Read The Tent of Orange Mist by Paul West Online

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In The Tent of Orange Mist, short-listed for the National Book Critics Circle Fiction Prize, Paul West deftly illuminates the plight of intellectuals and artists during profound social and cultural upheaval. In December 1937 the city of Nanking, China, falls to brutal Japanese invaders, and thus begins a compelling drama of widespread chaos and personal courage. Against aIn The Tent of Orange Mist, short-listed for the National Book Critics Circle Fiction Prize, Paul West deftly illuminates the plight of intellectuals and artists during profound social and cultural upheaval. In December 1937 the city of Nanking, China, falls to brutal Japanese invaders, and thus begins a compelling drama of widespread chaos and personal courage. Against a backdrop of burning buildings and random atrocities stands Scald Ibis, the teenage daughter of an eminent scholar, who must transform herself completely in order to survive. With her family gone, she is forced to work as a prostitute in a bordello, changing slowly and painfully from a girl into a woman. Her fortunes improve when a Japanese warlord, Hayashi, takes a fancy to her; but her greatest challenge comes with the sudden appearance of her ailing father, whose inner demons threaten both of their lives. The Tent of Orange Mist frames public and private conflicts that define us all....

Title : The Tent of Orange Mist
Author :
Rating :
ISBN : 9780879517922
Format Type : Paperback
Number of Pages : 272 Pages
Status : Available For Download
Last checked : 21 Minutes ago!

The Tent of Orange Mist Reviews

  • Robert Wechsler
    2018-12-02 12:10

    Paul West died on October 18, and it was an easy decision to read another of his novels, in his memory. This novel takes place during the Rape of Nanking in 1937, but it should not be read for the history. It should be read for the splendid things the author does with a bildungsroman about a young woman who, in the novel, never leaves her home. Her home leaves her.As one watches how the protagonist's mind deals with her situation, one gets to enjoy the way West’s incredible mind works, as well. The prose is West’s usual: erudite, unexpected, and repetitive, with an excellent ear. The novel’s only weakness, for me, was the material about and by Sandro Somatti, a 16th-century Jesuit.

  • Melinda
    2018-12-10 18:26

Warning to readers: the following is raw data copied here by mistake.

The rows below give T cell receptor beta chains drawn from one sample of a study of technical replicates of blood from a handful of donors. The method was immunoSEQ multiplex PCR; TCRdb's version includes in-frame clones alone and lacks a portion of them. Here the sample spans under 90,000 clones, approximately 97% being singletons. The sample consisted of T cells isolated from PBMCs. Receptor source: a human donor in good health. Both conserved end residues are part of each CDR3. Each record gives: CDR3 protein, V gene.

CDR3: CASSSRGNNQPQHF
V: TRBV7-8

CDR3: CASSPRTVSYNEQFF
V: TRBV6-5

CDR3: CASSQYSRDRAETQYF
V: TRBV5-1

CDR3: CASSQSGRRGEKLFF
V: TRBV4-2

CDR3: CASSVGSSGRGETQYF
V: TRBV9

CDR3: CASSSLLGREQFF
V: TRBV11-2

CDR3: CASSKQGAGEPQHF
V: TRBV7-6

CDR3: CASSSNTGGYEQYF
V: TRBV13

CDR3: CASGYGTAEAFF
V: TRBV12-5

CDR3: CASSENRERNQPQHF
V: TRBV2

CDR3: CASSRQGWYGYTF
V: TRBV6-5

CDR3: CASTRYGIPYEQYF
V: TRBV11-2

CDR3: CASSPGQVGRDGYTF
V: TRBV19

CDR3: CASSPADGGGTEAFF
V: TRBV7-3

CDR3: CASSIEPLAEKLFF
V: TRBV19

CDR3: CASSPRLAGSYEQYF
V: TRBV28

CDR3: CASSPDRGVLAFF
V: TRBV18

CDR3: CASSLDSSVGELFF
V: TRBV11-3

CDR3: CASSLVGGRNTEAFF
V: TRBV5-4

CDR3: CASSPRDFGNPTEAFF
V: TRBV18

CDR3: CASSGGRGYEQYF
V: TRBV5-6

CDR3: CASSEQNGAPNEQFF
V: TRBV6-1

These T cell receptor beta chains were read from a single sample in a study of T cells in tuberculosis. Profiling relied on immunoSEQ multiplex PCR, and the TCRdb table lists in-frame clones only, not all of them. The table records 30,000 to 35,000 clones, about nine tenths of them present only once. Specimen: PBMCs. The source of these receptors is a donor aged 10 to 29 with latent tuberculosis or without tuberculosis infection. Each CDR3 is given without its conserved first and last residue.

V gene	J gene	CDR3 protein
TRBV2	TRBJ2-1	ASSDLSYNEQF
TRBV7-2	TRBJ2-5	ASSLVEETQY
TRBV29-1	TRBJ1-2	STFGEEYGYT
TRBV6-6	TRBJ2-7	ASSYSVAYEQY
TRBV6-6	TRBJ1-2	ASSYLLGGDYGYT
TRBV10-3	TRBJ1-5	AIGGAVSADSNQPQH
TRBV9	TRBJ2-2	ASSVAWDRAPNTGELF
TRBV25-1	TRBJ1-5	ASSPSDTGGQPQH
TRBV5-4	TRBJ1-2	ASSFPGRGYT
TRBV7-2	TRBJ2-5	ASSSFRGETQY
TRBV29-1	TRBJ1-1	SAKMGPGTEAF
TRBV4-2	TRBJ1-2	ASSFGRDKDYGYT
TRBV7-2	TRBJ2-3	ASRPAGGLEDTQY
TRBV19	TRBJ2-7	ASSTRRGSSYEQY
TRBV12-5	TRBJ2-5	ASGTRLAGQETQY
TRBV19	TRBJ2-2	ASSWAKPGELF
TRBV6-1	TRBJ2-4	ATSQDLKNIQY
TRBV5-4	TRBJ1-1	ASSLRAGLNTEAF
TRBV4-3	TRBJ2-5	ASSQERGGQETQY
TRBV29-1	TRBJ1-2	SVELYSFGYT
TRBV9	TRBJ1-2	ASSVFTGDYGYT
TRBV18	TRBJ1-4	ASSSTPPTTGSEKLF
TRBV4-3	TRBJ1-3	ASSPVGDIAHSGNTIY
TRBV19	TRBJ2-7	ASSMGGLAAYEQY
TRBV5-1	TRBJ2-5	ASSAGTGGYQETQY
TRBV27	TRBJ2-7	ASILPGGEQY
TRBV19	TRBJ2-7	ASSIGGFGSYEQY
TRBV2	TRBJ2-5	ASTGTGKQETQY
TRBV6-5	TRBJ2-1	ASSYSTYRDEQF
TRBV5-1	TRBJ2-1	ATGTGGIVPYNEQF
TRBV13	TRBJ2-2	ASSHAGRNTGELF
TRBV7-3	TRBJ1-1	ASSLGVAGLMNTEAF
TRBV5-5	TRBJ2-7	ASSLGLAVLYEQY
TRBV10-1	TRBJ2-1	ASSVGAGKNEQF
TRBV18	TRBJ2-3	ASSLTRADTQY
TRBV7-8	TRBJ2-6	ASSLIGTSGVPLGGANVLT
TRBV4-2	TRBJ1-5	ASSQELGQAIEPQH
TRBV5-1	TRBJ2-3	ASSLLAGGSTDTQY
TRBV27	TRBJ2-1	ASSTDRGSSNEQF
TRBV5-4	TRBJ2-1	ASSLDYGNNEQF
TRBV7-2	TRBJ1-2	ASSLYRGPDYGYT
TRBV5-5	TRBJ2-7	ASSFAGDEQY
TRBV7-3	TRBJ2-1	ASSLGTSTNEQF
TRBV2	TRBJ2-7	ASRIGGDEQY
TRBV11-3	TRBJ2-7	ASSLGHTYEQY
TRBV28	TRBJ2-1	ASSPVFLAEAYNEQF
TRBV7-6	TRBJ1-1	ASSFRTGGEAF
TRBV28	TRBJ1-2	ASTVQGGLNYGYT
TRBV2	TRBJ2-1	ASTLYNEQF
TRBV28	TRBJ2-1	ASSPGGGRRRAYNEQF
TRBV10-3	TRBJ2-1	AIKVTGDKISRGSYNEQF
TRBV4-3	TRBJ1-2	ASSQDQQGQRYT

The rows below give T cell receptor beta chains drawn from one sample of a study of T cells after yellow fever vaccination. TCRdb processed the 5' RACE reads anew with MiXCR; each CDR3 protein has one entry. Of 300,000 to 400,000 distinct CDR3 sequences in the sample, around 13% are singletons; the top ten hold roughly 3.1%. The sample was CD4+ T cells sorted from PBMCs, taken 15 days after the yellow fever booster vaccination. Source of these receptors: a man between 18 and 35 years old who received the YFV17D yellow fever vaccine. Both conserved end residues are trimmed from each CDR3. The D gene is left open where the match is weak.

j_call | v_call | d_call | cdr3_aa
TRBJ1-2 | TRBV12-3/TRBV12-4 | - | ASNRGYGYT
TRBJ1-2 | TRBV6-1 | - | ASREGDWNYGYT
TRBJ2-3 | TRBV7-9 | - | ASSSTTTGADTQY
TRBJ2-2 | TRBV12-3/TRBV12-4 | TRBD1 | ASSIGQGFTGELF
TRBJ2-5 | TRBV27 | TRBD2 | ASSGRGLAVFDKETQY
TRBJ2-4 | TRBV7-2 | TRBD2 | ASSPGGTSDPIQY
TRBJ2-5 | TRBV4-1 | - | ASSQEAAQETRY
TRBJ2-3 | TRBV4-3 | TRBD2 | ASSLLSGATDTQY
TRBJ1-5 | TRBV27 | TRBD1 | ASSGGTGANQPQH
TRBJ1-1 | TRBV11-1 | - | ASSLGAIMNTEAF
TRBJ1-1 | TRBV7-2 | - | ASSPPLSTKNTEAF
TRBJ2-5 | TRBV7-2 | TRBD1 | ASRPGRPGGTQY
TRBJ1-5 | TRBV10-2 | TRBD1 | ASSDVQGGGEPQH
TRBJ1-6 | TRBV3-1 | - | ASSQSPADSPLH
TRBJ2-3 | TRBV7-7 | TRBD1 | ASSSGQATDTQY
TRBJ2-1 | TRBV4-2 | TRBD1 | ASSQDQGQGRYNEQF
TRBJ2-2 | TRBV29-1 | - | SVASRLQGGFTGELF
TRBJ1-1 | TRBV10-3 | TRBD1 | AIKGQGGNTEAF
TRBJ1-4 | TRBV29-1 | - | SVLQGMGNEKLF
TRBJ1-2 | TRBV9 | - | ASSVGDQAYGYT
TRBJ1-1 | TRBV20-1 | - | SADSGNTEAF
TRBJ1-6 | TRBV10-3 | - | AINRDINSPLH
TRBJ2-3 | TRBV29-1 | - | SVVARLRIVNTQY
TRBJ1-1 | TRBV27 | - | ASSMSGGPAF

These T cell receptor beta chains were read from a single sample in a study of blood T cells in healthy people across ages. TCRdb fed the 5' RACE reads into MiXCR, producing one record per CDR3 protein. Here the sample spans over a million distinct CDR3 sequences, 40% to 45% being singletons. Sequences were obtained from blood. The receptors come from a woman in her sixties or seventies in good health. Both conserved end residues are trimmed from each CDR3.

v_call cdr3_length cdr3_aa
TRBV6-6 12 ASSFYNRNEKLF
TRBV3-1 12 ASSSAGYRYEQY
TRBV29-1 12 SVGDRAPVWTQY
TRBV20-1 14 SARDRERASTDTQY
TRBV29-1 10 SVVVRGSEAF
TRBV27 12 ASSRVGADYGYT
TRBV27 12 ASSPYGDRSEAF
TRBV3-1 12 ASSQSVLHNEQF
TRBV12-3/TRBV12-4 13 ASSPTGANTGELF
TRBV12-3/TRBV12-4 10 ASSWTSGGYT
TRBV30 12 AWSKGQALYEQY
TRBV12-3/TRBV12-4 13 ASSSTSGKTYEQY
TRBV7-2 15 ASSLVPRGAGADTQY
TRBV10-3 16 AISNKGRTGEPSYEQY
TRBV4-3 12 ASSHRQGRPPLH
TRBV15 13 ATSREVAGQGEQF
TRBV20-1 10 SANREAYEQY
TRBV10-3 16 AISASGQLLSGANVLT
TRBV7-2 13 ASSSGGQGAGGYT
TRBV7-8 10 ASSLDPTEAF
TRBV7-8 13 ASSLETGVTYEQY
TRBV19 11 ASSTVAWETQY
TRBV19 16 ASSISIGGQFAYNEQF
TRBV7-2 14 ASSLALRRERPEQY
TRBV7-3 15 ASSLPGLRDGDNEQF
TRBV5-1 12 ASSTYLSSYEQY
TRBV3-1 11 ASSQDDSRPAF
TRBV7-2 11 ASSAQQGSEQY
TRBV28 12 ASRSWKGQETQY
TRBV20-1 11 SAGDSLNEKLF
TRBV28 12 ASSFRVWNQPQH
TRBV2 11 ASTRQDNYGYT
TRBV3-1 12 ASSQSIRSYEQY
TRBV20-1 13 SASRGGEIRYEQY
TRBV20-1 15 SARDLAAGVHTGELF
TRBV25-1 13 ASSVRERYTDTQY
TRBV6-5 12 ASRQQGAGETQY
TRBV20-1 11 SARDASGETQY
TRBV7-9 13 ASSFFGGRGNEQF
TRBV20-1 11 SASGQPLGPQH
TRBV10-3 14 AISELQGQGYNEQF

I have this kind of obsession with Nanking and the events there during WWII, so this seemed like a good read.Alas, not for me. The Tent of Orange Mist tells the story of Scald Ibis, a 16 year old girl who is kept by the Japanese as a "comfort woman". She lives in her own home which becomes a high class brothel. She has no idea what has happened to her brother and mother, who disappeared the day of the invasion. Her father, a former professor at the university, is a Chinese soldier at the front, who later deserts and returns home to find the brothel in his home. Together Scald Ibis and her father plot to keep him hidden and reorder things there.We are introduced to the running of the brothel by the Japanese colonel, Hayashi, who makes Scald Ibis his special favourite. And at some point, Scald Ibis, who is well educated begins telling the tale of an Italian monk who was in the orient in the 1500s. Then we have interspersed chapters talking about the monk's genital diseases. Really? I suppose this is a metaphor or object lesson or something, but I really didn't get it. Scald Ibis survives and lives out her life to tell her story,but the book is so convoluted and bizarre that I really did not enjoy it.

  • Becky
    2018-11-15 19:00

    The premise sounded very interesting and based on historical fact....plus, it was on the short list for the National Book Critics Circle Fiction Prize, but I found my interest wane. The setting is Nanking, China, 1937, shortly after the Japanese invasion. (Remember the rape of Nanking and the comfort women?) The story centers around Scald Ibis, a 16 year old Chinese girl, who is "saved" from the brutal deaths her mother and brother faced, as she was forced into being a prostitute/comfort woman. Hayashi, the Chinese military man who selected/saved her, built his "tent of orange mist" which serviced other military men. He ends up having a special relationship with her. The story is built around her surviving and adjusting between the Japanese and Chinese culture. It is complicated by the sudden appearance of her scholarly father who also adjusts in order to survive. But, many times the story was verbose and repetitive and I debated about even finishing it. I found myself skimming sections to get on with it.